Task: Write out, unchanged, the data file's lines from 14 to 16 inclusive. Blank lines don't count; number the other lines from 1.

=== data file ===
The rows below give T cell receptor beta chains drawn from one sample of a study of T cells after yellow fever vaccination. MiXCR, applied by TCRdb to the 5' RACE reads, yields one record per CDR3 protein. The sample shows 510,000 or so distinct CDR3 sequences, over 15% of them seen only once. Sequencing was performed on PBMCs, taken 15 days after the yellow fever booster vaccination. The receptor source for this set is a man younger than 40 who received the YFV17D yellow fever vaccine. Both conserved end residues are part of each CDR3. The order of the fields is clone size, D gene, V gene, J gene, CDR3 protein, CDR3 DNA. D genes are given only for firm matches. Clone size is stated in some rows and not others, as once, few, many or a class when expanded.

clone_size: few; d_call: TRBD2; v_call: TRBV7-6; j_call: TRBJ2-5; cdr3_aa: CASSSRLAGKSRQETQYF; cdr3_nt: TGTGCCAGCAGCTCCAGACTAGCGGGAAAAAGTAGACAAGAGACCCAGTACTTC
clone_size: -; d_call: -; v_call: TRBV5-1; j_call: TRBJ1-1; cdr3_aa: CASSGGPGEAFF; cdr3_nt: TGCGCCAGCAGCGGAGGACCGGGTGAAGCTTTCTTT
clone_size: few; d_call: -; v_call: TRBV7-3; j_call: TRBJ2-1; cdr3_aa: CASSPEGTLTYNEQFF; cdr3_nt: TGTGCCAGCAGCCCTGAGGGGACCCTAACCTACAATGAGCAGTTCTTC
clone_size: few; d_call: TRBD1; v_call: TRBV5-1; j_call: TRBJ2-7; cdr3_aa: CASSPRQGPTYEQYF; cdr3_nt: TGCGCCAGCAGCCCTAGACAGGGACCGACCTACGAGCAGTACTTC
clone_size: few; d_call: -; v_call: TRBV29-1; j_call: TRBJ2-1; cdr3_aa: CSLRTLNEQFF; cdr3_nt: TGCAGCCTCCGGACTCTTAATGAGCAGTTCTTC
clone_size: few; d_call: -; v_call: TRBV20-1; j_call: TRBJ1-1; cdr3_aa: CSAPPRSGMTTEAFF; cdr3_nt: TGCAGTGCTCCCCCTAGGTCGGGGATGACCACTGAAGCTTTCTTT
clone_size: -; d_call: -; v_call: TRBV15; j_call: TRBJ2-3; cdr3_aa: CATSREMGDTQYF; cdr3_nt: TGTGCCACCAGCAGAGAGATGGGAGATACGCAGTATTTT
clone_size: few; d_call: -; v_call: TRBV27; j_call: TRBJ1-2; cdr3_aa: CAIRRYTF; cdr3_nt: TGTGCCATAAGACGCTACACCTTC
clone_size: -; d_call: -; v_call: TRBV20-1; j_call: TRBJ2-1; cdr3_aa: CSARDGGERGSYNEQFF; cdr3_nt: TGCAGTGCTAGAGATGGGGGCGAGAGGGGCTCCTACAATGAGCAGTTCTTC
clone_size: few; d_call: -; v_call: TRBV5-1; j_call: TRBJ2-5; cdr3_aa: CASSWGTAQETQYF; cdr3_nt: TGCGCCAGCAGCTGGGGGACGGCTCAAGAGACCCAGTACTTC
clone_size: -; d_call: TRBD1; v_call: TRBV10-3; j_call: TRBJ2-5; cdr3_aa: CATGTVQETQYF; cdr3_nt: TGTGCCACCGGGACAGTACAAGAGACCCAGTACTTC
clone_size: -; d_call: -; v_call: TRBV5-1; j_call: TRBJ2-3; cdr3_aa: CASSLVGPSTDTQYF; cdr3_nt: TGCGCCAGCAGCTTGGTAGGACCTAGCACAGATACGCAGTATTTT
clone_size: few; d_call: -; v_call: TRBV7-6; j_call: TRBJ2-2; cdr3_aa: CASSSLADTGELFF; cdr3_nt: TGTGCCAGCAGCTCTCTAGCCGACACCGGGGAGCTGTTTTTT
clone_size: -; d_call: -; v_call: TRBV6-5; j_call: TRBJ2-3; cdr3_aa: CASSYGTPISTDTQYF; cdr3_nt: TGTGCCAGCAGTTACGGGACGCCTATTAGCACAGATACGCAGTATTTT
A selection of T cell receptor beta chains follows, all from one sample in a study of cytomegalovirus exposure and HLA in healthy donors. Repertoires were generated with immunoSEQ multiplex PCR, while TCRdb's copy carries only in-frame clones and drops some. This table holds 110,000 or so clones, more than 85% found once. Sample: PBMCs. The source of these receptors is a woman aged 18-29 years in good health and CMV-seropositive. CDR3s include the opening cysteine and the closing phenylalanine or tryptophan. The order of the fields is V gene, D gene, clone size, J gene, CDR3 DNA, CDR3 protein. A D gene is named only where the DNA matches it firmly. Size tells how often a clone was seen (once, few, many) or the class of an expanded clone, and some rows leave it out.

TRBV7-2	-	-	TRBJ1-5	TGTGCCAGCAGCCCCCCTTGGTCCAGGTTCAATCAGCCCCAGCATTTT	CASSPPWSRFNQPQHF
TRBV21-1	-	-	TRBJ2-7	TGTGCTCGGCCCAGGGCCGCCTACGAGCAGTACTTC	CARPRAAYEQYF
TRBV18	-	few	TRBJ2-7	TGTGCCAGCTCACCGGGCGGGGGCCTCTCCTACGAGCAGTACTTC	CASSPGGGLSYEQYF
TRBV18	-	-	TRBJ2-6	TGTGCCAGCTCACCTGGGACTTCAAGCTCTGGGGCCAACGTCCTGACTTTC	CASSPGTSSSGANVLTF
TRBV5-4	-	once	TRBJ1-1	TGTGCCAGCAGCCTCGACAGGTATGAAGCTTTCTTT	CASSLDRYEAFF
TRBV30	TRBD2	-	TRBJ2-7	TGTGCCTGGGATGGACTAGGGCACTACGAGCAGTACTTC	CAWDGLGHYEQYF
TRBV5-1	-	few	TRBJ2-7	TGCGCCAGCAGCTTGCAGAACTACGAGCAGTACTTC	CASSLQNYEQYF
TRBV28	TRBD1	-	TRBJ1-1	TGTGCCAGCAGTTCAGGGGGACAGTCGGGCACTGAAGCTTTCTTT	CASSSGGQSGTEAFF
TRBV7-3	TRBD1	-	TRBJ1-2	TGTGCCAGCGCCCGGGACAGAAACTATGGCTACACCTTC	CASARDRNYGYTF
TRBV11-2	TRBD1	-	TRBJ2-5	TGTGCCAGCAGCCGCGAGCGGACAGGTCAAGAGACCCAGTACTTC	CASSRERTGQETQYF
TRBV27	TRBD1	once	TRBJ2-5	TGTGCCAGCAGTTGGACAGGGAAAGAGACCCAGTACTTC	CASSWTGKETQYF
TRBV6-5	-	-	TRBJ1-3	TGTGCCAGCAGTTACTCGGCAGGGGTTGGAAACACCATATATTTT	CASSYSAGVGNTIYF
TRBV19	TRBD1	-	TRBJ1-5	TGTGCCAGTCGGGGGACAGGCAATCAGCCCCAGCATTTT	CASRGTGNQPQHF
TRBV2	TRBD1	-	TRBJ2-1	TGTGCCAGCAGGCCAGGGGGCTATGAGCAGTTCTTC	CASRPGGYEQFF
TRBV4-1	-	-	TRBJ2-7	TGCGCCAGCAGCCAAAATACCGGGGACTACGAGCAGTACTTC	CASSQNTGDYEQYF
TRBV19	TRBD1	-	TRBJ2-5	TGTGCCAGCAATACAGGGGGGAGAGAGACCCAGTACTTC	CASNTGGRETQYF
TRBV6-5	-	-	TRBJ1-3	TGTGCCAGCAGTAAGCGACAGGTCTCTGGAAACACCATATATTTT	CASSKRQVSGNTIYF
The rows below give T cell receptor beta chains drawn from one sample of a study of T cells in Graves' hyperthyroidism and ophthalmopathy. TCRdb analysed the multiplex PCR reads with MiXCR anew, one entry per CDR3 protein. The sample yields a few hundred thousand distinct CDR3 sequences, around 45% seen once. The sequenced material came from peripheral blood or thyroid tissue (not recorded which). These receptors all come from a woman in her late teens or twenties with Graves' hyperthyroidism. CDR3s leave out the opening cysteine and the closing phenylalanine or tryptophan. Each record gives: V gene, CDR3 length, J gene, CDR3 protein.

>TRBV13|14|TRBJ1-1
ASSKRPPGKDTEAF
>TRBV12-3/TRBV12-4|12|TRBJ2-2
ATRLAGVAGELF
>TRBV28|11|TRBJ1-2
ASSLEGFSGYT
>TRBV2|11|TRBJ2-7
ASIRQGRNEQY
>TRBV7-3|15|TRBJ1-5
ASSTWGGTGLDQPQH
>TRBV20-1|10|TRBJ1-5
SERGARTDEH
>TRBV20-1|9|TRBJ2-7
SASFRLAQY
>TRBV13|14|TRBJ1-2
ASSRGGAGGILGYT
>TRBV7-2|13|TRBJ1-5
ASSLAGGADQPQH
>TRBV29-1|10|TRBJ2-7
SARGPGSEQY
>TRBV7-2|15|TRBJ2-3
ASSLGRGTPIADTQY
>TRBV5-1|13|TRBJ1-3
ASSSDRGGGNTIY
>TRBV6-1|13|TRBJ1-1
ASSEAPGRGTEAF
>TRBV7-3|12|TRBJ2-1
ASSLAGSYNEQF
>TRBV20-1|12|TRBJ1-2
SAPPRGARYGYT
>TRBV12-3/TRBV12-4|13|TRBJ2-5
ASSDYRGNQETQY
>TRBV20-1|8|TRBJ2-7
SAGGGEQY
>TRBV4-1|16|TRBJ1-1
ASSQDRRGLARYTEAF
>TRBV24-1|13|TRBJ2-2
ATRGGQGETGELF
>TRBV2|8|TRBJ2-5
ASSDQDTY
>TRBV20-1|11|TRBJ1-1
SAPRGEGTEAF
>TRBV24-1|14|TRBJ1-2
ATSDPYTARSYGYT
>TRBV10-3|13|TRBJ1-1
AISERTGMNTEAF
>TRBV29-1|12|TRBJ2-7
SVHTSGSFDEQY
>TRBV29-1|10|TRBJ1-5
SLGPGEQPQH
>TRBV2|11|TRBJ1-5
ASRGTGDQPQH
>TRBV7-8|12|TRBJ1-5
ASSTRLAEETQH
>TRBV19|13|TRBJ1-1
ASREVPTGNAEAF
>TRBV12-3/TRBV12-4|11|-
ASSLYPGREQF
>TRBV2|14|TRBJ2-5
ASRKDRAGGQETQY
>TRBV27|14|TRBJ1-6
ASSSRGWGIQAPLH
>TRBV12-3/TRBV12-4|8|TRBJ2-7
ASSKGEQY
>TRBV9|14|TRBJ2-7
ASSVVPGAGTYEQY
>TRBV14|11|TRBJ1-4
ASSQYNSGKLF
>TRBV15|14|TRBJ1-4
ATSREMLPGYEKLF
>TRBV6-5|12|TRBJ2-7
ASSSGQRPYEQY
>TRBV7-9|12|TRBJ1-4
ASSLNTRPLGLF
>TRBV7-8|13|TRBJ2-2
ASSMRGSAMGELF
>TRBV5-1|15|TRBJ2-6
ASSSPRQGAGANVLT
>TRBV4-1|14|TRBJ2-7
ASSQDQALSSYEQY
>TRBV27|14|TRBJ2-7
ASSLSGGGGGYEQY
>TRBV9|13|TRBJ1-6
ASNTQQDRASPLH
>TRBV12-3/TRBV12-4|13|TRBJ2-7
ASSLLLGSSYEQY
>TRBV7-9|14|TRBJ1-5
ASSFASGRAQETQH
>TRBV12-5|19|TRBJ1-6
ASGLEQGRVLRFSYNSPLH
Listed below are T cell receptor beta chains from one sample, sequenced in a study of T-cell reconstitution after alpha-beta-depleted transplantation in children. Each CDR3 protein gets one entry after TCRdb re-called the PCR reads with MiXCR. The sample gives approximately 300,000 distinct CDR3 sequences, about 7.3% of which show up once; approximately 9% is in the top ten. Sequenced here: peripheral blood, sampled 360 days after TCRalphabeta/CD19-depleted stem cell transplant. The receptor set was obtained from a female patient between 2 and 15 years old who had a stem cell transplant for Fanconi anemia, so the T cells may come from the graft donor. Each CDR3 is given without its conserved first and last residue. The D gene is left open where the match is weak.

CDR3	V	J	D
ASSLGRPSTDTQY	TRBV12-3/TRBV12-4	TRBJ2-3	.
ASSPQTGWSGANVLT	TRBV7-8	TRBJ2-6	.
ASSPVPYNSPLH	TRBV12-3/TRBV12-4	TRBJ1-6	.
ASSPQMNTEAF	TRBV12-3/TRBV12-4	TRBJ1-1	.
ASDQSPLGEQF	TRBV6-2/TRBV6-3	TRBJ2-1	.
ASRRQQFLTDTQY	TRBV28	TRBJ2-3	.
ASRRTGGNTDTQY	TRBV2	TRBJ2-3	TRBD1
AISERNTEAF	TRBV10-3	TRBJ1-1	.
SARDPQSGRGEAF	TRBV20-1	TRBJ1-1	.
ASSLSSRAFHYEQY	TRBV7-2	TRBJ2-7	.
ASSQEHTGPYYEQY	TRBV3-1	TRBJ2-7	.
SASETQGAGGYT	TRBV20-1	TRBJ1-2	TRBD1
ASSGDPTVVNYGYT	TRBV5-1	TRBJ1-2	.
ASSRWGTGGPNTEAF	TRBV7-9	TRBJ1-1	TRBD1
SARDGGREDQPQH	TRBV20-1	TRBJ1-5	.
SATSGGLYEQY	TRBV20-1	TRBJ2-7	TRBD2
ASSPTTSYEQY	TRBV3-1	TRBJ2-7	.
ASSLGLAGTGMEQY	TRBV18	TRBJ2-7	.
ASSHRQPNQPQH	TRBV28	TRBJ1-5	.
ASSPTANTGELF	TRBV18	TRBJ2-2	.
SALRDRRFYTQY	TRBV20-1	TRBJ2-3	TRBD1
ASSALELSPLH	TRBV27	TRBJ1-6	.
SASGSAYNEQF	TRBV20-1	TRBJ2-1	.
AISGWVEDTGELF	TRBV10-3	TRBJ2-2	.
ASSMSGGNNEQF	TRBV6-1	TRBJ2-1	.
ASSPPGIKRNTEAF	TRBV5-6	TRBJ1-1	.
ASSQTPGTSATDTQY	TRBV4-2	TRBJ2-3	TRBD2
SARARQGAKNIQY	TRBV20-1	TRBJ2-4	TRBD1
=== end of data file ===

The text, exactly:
clone_size: few; d_call: -; v_call: TRBV7-6; j_call: TRBJ2-2; cdr3_aa: CASSSLADTGELFF; cdr3_nt: TGTGCCAGCAGCTCTCTAGCCGACACCGGGGAGCTGTTTTTT
clone_size: -; d_call: -; v_call: TRBV6-5; j_call: TRBJ2-3; cdr3_aa: CASSYGTPISTDTQYF; cdr3_nt: TGTGCCAGCAGTTACGGGACGCCTATTAGCACAGATACGCAGTATTTT
A selection of T cell receptor beta chains follows, all from one sample in a study of cytomegalovirus exposure and HLA in healthy donors. Repertoires were generated with immunoSEQ multiplex PCR, while TCRdb's copy carries only in-frame clones and drops some. This table holds 110,000 or so clones, more than 85% found once. Sample: PBMCs. The source of these receptors is a woman aged 18-29 years in good health and CMV-seropositive. CDR3s include the opening cysteine and the closing phenylalanine or tryptophan. The order of the fields is V gene, D gene, clone size, J gene, CDR3 DNA, CDR3 protein. A D gene is named only where the DNA matches it firmly. Size tells how often a clone was seen (once, few, many) or the class of an expanded clone, and some rows leave it out.